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City students turn teachers

art-and-culture Updated: May 22, 2011 14:31 IST
Priyanka Iyer
Priyanka Iyer
Hindustan Times
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Tired of being on the other side of the blackboard, these collegians have turned their skills into lucrative teaching jobs. Some like 18-year-old Nittal Chandarana teach speech and drama at The Artistes Studio, Andheri.

“I started off by learning speech and drama at the institute. I used to love it,” she says. On being asked why she decided to start teaching, she says, “Well, I never thought about it until my teachers asked me if I would like to assist them. They had faith in me and that’s when I decided to take up teaching.”

Chocolate maker Esha Arya says, “I started off learning to make chocolate as a hobby. But then I got interested and did three to four basic courses and a few advanced courses.” Esha, who loves gifting chocolates to her friends and family, decided to start selling chocolates and teaching people to make them too.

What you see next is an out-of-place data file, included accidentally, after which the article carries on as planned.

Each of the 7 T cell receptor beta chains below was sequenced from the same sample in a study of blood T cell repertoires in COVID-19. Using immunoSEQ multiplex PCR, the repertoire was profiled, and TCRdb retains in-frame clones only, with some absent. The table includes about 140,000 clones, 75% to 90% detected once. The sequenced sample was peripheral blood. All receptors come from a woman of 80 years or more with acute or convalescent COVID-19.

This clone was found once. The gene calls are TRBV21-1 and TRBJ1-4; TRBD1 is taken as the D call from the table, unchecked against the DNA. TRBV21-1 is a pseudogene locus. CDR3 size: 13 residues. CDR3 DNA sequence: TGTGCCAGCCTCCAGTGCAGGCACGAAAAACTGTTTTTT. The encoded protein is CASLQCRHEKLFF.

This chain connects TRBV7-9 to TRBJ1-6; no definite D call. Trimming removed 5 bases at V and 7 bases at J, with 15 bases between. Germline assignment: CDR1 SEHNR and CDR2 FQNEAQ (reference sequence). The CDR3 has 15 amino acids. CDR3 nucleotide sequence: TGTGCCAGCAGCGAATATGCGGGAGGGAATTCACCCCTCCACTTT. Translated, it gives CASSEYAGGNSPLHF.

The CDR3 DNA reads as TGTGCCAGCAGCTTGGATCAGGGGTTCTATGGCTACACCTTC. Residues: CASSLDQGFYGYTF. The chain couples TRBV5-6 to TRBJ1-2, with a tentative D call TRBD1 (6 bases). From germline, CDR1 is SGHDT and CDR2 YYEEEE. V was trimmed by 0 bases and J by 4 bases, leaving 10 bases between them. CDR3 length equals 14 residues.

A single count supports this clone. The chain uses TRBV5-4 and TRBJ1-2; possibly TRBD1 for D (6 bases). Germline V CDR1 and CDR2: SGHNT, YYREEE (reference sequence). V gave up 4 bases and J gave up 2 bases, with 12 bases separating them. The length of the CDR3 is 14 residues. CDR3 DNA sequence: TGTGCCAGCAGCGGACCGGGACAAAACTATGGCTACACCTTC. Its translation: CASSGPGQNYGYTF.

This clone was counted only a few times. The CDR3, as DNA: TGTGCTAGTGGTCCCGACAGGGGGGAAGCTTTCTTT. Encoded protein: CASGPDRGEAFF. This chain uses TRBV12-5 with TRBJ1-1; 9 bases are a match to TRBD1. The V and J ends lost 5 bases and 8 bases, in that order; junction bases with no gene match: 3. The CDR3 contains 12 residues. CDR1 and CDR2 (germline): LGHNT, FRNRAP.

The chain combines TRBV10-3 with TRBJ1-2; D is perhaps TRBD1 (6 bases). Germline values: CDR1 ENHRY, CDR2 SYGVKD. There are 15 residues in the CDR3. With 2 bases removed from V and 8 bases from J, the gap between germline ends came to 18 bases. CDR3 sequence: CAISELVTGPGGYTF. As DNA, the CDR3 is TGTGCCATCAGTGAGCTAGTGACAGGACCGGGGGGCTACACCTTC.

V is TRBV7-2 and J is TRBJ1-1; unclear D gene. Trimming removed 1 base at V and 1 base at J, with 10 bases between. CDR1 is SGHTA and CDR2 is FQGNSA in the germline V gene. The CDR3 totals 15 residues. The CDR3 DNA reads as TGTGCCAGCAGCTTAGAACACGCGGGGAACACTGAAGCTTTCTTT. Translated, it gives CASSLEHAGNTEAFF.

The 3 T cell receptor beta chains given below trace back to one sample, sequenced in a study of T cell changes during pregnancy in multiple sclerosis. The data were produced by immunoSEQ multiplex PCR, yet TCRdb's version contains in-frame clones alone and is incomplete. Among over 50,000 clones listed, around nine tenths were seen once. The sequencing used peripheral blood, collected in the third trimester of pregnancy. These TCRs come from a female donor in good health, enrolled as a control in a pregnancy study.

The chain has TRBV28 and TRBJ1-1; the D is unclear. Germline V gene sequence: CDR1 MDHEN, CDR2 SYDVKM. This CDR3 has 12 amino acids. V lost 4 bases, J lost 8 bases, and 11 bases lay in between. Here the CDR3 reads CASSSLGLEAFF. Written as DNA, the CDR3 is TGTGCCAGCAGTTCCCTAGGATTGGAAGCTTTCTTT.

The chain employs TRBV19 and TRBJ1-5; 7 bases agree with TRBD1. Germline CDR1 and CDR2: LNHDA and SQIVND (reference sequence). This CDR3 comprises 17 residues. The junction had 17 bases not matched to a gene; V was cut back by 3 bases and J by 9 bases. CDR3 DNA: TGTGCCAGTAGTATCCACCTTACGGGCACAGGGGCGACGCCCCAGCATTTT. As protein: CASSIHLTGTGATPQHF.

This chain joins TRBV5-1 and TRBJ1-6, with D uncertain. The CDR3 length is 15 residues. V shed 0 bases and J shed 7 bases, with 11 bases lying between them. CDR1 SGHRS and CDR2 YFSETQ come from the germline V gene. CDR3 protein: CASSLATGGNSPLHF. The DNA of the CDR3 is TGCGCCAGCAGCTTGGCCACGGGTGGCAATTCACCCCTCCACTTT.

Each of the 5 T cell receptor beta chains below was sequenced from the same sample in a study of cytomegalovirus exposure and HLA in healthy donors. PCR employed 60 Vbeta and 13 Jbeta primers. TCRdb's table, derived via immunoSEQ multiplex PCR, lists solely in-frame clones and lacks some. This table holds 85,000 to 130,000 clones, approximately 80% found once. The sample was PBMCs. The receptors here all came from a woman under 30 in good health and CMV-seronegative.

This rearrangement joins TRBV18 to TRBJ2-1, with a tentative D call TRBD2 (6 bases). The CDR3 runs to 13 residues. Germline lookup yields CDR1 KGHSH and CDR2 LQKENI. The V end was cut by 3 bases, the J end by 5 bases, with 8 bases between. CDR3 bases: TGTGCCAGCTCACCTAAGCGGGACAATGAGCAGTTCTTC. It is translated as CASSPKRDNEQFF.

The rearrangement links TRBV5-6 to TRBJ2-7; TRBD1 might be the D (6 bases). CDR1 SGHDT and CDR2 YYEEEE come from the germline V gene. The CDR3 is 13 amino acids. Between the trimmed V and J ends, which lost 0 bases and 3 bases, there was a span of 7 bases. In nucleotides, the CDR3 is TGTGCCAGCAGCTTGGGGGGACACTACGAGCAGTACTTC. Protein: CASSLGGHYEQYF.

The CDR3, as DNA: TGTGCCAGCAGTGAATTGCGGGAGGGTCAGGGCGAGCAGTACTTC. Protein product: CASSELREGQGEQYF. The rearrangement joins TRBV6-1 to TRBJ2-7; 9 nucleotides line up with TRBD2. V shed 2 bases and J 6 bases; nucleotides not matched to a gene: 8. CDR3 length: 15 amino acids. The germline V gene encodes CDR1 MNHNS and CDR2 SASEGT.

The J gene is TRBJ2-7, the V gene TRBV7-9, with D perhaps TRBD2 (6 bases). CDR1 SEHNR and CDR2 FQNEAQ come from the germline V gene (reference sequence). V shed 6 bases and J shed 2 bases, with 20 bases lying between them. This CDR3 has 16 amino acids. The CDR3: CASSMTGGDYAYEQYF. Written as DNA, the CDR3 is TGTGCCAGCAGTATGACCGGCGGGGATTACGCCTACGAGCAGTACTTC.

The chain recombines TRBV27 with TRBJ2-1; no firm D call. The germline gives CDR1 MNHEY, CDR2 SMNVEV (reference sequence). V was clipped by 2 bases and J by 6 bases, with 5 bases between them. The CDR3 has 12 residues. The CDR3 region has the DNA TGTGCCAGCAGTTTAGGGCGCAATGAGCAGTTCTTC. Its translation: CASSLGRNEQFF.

Music is one area most teens naturally gravitate to, just like Drashti Thakkar, 17, drummer of the band Ceborgium106, “I had given the grade three music exams (drums) offered by Trinity College London and then decided that I could teach. I had the certificate with me and love drumming too, so what can be better?”

Prachi Lakhani, 20, a Bharatanatyam and hip-hop instructor, adds, “Teaching is always a task because you don’t teach people who already know how to dance, but those who want to learn. It's difficult to teach kids and elders alike,” she says.

“But it gives you confidence and a little extra pocket money,” chimes in Nittal, who insists she's proud that she can pay for her own needs at such a young age. Drashti adds, smiling, “You feel good when a student accomplishes something which they never thought they could.”

And when it comes to managing college lectures with her teaching classes, Esha adds that most people come for classes during
the summer and Diwali holidays.